Oman Cables net profit rises 22% on demand jump
Manufacturer gains from product and market expansion during 2010
Oman Cable Industries saw net profits rise by more than a fifth in 2010 against the previous year as projects and expansion into new markets boosts the supplier’s balance sheet.
The Rusayl-based manufacturer of electrical wires and cables saw after-tax gains reach OR 8.165 million for the group, up from OR 6.674 million posted in 2009, a rise of 22%. Sales rose 29% to OR 200 million from OR 155.6 million with gross and operating profits rising despite an increase in the cost of sales.
The company produces low and medium voltage cables along with building wires and overhead transmission line conductors. It has been aggressively expanding throughout the Middle East to add to extensions to its production facilities and products, citing a rise in energy demand regionally and globally as a key driver. Sales for the first half of 2010 had risen more than 20% against the same period in 2009.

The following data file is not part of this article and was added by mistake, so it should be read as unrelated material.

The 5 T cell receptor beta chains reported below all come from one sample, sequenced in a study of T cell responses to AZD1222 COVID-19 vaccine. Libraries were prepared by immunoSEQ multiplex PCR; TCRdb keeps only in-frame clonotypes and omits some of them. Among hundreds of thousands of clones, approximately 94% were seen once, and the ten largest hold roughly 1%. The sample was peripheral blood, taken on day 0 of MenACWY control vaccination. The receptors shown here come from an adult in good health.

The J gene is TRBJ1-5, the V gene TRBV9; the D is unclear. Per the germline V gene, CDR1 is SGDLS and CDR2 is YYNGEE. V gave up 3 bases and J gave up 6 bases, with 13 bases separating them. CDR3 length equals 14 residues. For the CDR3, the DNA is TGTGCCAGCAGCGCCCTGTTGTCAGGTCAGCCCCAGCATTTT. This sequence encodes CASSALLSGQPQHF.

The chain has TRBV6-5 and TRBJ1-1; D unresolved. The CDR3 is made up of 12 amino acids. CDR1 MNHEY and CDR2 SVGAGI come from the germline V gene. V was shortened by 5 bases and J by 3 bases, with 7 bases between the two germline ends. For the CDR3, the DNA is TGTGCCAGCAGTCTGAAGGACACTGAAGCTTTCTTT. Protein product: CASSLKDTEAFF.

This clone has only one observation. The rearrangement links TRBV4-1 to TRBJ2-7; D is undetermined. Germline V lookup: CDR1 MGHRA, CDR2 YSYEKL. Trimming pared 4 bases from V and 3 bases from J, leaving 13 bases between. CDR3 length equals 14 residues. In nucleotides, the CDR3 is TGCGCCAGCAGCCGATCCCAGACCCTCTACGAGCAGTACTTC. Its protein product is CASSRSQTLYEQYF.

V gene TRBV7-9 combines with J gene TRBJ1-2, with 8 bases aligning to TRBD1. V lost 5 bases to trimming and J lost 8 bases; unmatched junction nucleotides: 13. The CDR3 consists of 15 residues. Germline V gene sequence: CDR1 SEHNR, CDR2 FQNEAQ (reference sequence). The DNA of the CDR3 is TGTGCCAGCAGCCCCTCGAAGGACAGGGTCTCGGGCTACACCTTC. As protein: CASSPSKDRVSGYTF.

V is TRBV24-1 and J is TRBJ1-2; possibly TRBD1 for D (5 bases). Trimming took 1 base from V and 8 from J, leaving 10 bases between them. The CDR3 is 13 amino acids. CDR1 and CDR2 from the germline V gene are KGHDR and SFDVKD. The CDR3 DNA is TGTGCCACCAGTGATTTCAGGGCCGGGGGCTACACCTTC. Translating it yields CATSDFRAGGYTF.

“The development within the cable industry is further refined to the conducting materials such as copper, aluminium, aluminium alloys and enhanced insulating materials with unique properties for specific applications,” the company states in its report to investors, published on the Muscat Securities Market website.
“Oman Cables is well positioned in having the complete product spectrum for transmission and distribution of electric power and is also at the forefront of the latest technology developments in the application fields.”
Infrastructure development around the GCC, partly funded by a rising oil price, will also spur further sales, the company believes. The ‘backward integration’ of a project producing aluminium rod and conductor manufacturing in Sohar is fully operational and is expected to strongly boost sales.
The GCC is now a net exporter of cables due to excess supply from the assumption of growth between 2006-2007. As with cement, this has had a negative impact on price levels at a time when the demand is on a downward trend. Spikes in metal prices have also tempered trading returns.
“The sharp and sudden rise in metal prices has disrupted the execution of the orders by the customers in time, thus exerting pressure on the company’s production planning and imbalance in capacity utilization,” the company reports. OCI posted a loss of more than OR 930,000 last year for changes in its portfolio of commodity and currency derivatives contracts, used to hedge against price inflation.